Humans have successfully developed laws and social institutions that allow us to gradually improve our welfare over time. These include wealth redistribution among families, close friends and countries coupled with self-ownership and free exchange among billions of humans through markets. Other apparent keys are the incentive to innovate and the ability to accumulate new knowledge in journals and communities of experts.

Unfortunately animals don’t fit into this system. Animals are not able to use property, language, technology, trade and so on to achieve high states of wellbeing on their own. This is not going to change. The lot of animals is therefore up to humans; they will never be able to save themselves from poverty as we are doing for ourselves.

Currently, with a few exceptions, humans do not treat animals as worthy of concern. Farm animals through most of the world have few or no protections and are often treated very badly in order to minimise the resources humans need to sacrifice to raise them. Even the minority of people who care about the welfare of farm animals are generally unconcerned with the suffering of wild animals, no matter how bad life may be for them. Animals we have personal relationships with, like pets, get the best deal, but they are only a small share of all the animals that exist.

What might we hope that humans will do for animals?

One option would be increased regulation of the treatment animals in the same way that we now regulate the upbringing of children. While parents have a great deal of freedom in how they treat their children, they do not have free reign. They don’t ‘own’ children in the way that people currently own animals – rather they are considered to be ‘stewards’ of children. Greater wealth and education in the future might lead people to be willing to make the sacrifices to treat animals this way, just as increased wealth has made many parts of the world willing to dedicate a lot of resources to ensuring children are not mistreated.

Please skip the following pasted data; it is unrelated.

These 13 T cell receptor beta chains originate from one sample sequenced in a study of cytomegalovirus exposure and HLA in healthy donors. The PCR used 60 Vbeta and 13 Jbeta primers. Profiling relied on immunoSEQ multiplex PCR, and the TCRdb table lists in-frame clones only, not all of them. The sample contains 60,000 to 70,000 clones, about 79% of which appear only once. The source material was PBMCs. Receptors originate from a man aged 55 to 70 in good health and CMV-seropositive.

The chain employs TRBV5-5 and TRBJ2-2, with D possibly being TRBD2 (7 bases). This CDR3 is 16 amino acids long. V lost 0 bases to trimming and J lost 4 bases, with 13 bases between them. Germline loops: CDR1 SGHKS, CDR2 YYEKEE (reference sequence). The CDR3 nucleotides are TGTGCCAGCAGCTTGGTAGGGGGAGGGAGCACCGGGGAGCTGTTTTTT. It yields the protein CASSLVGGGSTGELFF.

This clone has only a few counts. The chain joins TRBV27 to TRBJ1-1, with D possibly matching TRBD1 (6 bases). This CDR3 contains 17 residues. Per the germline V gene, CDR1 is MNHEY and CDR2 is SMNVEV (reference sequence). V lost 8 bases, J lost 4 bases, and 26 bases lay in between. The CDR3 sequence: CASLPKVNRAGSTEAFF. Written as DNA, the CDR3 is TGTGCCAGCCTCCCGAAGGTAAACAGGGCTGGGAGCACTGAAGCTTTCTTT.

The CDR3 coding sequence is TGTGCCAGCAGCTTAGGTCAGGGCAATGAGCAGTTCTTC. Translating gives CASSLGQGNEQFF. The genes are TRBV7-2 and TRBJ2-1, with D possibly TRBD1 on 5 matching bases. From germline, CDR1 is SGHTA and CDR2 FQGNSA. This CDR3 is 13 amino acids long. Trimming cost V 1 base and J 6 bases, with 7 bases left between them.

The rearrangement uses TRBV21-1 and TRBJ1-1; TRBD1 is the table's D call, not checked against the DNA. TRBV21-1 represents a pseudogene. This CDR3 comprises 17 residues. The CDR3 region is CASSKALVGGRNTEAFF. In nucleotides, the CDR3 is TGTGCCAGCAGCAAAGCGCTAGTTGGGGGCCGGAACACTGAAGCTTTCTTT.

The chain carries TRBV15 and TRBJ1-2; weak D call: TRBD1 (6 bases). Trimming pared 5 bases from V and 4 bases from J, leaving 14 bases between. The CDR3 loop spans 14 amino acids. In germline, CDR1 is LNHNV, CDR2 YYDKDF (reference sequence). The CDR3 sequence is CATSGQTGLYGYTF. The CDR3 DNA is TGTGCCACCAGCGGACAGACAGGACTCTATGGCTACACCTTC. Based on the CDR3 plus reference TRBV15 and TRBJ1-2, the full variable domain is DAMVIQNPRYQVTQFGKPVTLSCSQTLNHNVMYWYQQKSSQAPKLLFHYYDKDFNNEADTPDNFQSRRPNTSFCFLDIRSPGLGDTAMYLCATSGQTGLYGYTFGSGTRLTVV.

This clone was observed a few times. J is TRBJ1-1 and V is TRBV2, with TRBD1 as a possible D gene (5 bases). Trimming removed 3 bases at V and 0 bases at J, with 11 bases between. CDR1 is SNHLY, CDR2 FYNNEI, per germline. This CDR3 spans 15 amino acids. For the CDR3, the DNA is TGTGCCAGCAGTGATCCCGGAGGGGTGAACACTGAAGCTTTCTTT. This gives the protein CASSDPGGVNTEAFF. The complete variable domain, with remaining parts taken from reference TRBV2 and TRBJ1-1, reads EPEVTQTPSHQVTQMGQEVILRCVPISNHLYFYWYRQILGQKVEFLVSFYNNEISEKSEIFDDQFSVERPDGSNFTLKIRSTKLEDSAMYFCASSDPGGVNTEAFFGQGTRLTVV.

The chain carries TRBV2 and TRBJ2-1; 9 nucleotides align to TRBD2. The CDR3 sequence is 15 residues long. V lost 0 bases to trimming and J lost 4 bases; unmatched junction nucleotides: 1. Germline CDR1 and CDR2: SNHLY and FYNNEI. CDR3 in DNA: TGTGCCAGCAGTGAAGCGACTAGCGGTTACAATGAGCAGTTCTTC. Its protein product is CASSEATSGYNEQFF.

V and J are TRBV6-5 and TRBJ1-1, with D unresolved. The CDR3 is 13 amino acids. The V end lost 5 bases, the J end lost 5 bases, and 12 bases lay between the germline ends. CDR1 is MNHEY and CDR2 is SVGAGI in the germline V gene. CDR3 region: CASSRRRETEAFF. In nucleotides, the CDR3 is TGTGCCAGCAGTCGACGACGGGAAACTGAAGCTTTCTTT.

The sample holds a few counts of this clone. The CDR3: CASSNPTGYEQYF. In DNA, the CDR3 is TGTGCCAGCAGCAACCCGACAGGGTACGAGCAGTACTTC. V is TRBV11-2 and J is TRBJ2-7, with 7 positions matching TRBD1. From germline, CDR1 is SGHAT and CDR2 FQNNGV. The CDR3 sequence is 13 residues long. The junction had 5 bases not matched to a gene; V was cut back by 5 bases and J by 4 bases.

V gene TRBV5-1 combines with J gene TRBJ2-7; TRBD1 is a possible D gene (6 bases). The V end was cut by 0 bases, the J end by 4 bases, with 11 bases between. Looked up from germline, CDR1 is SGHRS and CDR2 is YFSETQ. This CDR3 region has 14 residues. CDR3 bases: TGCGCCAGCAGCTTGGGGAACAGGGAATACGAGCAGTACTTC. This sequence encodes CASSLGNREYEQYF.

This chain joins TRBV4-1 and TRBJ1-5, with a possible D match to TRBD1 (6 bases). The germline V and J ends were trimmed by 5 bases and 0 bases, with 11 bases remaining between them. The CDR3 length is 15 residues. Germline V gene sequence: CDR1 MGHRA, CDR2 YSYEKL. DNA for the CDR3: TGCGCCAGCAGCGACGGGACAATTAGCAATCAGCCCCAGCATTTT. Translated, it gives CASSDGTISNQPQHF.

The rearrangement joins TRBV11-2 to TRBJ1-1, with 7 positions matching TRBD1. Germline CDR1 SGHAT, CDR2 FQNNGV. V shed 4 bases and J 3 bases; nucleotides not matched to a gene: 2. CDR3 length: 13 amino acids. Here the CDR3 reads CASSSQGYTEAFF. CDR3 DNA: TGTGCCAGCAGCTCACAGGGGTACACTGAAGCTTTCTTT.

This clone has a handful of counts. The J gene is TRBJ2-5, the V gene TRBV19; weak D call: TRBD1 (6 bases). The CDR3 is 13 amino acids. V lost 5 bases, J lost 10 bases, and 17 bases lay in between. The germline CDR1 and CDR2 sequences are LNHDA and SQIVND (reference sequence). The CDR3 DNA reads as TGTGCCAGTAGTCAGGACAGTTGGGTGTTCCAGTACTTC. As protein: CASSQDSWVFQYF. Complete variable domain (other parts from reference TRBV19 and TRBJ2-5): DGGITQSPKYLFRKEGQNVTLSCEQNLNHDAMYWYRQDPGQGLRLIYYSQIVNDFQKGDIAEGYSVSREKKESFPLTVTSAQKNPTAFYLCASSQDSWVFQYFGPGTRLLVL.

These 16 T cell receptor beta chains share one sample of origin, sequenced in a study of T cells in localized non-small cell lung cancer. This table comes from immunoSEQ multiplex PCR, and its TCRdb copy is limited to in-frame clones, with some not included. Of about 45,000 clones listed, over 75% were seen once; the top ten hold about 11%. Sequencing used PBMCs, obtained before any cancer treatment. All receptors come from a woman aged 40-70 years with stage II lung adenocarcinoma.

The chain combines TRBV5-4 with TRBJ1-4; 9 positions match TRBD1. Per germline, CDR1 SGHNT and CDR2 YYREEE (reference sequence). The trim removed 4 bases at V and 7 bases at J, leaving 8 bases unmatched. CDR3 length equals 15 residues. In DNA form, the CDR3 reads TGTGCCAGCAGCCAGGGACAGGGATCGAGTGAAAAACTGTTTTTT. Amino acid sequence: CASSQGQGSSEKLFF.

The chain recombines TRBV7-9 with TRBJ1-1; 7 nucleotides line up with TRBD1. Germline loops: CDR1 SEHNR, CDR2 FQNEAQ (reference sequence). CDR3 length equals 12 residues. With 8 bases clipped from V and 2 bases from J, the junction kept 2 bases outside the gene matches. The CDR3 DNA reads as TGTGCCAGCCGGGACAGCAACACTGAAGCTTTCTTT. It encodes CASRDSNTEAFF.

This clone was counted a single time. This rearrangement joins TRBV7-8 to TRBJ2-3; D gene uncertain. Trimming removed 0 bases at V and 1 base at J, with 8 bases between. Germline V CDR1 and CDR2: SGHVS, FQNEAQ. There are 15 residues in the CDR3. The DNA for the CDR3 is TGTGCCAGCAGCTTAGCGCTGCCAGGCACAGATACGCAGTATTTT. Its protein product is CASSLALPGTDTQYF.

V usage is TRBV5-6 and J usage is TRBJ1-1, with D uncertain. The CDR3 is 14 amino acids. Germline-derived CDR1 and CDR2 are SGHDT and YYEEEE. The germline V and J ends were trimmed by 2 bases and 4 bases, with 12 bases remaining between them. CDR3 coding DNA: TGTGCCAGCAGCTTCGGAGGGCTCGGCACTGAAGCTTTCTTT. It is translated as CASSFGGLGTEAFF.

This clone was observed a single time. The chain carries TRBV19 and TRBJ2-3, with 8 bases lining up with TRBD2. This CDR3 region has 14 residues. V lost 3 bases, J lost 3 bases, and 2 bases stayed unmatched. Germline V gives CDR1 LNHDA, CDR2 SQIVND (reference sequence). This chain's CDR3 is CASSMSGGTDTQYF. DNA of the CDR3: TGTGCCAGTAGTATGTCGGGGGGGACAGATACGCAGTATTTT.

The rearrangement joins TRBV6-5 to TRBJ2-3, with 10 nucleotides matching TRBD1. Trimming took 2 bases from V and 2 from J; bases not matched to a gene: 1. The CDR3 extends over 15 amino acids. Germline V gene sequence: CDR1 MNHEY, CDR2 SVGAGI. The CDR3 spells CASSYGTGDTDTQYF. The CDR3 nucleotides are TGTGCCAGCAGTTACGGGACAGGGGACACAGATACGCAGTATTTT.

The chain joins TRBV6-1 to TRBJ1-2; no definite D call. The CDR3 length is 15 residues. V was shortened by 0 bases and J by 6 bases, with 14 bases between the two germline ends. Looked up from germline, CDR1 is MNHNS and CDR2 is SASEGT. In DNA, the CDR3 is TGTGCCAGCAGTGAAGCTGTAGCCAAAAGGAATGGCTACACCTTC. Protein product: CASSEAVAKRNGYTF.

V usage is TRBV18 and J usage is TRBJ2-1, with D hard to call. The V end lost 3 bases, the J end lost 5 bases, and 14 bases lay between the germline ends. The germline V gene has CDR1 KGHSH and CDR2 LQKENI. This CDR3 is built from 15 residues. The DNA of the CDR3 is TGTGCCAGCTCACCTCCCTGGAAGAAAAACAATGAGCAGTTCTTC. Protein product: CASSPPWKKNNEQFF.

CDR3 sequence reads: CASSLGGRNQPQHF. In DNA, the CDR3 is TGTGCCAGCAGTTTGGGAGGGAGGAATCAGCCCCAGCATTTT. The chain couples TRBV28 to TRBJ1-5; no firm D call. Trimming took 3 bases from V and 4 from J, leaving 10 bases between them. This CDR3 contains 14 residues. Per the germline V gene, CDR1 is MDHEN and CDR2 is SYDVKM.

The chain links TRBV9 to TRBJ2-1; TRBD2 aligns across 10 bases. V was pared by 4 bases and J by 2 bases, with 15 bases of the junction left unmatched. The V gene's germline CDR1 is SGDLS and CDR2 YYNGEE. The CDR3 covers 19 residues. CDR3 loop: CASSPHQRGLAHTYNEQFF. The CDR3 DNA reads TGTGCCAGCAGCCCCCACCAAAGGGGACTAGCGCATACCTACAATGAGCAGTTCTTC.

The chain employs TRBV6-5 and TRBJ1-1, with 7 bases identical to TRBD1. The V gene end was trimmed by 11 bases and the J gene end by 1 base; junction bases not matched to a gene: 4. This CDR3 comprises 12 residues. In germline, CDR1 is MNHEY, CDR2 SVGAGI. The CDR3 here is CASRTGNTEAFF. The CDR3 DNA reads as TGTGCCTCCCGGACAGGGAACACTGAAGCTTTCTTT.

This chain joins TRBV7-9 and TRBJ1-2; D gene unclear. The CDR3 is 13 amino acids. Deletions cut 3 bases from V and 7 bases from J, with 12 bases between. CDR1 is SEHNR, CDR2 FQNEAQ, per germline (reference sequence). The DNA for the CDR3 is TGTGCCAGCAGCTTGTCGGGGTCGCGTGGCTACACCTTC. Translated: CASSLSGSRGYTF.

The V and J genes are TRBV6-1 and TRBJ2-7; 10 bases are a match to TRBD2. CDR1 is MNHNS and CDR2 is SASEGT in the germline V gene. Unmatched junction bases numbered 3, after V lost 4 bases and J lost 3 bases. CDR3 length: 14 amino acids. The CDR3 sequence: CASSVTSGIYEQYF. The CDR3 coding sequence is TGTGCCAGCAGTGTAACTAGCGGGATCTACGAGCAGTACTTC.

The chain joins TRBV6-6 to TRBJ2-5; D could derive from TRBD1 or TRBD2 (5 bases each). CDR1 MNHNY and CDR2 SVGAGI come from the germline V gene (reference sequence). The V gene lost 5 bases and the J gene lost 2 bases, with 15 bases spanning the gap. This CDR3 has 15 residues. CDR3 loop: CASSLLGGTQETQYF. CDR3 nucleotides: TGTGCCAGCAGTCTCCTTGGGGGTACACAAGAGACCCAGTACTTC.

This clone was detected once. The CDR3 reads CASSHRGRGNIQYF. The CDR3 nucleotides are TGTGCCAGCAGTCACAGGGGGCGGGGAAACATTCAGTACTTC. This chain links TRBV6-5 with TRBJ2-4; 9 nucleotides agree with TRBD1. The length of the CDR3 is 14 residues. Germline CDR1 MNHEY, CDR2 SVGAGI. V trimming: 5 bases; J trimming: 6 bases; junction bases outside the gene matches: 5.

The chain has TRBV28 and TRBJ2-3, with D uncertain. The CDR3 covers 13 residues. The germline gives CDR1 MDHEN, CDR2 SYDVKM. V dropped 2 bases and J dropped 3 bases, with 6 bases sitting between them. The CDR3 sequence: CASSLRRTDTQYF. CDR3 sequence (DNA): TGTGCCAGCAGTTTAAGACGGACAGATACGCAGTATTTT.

A second approach, obvious only to an economist, would be for the government or another group to set financial incentives for treating animals well. People and businesses would be allowed to treat animals badly but they would have to pay a price if they wanted to do so, just as your employer would have to pay you to make you tolerate things you didn’t enjoy. Animal owners could also be rewarded for treating animals well. This would leave it up to the market to determine how animals should be treated once the appropriate incentives had been provided – incentives reflecting the importance society placed on the welfare of animals. One way of looking at this would be as the animal welfare equivalent of a ‘carbon tax’, where the suffering of animals was a social ill like pollution. An alternative perspective would be that the regulator was standing in as a negotiator on behalf of the animals who were themselves unable to negotiate ‘work’ contracts with their owners. These pseudo-contracts would replace the current system of slavery.

A third approach would be to take animals out of the picture altogether. If humans are able to continuously improve their lot in life with technology while non-human animals are not, then eventually human welfare will far exceed animal welfare. At that point it may just be best for humans to replace animals altogether. There are already plans to make farm animals obsolete by growing artificial meat in labs rather than on farms. Humans are also progressively displacing animals from the wilderness by clearing land for human settlement and farming. Humans might find that eventually the only animals they want to keep around are pets, which they enjoy treating well. This scenario would require humans or their descendants to continue to flourish and expand, which is possible but far from certain.

In the short run a greater appetite for direct regulation of animal welfare is the the most I really see happening. In the long term though I am hopeful that humans will end up living much better lives than they currently do, and find that they have nothing to gain by having suffering animals living on Earth.